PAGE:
One important socio-economic topic in Europe lately is the ‘Brexit,’ or the possible exit of Britain from the European Union (EU).
British newswire BBC had recently produced a short clip that looked at what impacts could happen to Britain if it tries to become an ‘Atlantic Singapore,’ something that the BBC describes as “an outward-looking nation that’s part of an economic block, but without the political strings attached.”
From this, it can be seen how Singapore is in an enviable position within the Southeast Asia region that Britain hopes to emulate in its part of the world.
The impacts of a Brexit
A Brexit referendum is currently set to happen in roughly two months’ time on 23 June 2016. Those who oppose the exit of Britain from the EU are concerned with, among other issues, the possible economic disruptions the process could bring. With an exit from the EU, British companies would not be able to sell their goods and services as freely to the block.
The British pound has already suffered. For instance, £1 could fetch nearly S$2.10 at the start of 2016. Today, the same pound can only become S$1.92 or so – that’s a decline of around 8% in value against the Singapore dollar.
According to Bloomberg, analysts had expected the Monetary Authority of Singapore (MAS), Singapore’s central bank, to delay any easing plans this month in order to provide adequate firepower to deal with any potential fallout from a Brexit or other global shocks.
But, the MAS surprised the market today by not allowing the Singapore dollar to appreciate, which is effectively an easing of monetary policy.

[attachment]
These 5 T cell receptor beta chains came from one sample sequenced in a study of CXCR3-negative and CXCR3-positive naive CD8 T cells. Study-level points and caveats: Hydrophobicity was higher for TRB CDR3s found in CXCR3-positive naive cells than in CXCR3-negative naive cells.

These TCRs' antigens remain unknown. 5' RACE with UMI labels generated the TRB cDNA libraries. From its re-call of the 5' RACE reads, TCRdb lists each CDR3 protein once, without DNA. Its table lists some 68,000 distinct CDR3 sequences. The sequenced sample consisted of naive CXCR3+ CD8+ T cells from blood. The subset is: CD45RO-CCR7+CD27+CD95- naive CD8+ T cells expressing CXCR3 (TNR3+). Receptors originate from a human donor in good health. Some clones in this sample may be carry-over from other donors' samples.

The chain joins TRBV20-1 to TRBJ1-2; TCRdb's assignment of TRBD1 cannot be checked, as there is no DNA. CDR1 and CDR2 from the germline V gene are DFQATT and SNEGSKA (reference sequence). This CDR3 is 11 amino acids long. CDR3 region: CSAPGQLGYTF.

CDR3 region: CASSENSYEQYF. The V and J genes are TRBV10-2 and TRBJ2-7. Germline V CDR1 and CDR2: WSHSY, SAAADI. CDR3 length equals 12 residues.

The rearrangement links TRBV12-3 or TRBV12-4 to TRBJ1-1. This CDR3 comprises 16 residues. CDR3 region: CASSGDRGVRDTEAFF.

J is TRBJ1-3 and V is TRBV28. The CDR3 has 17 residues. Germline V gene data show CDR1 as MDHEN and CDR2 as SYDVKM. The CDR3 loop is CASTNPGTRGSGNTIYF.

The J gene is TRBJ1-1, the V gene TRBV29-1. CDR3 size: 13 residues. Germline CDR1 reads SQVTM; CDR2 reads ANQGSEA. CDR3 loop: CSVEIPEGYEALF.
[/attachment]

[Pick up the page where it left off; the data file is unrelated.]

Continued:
Why the Brexit matters for Singapore investors
How the Brexit runs out could be important for some investors in Singapore to watch. That’s because there are companies in the Singapore market that are heavily exposed to the British economy.
One such stock is GL Ltd (SGX: B16), formerly known as GuocoLeisure. The company owns over 5000 hotel rooms in London across a variety of brands. In fact, in its fiscal year ended 30 June 2015, the company sourced over 90% of its revenue and 94% of its assets from the United Kingdom, according to data from S&P Global Market Intelligence. If the pound were to decline further, it could pressure GL’s profit in Singapore-dollar terms as a result of unfavourable currency swings.
It is entirely possible that Britain remains in the EU after the planned referendum this June. But either way, it’s something worth watching by investors in Singapore too.
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The information provided is for general information purposes only and is not intended to be personalised investment or financial advice. Motley Fool Singapore contributor Ong Kai Kiat does not own shares in any companies mentioned.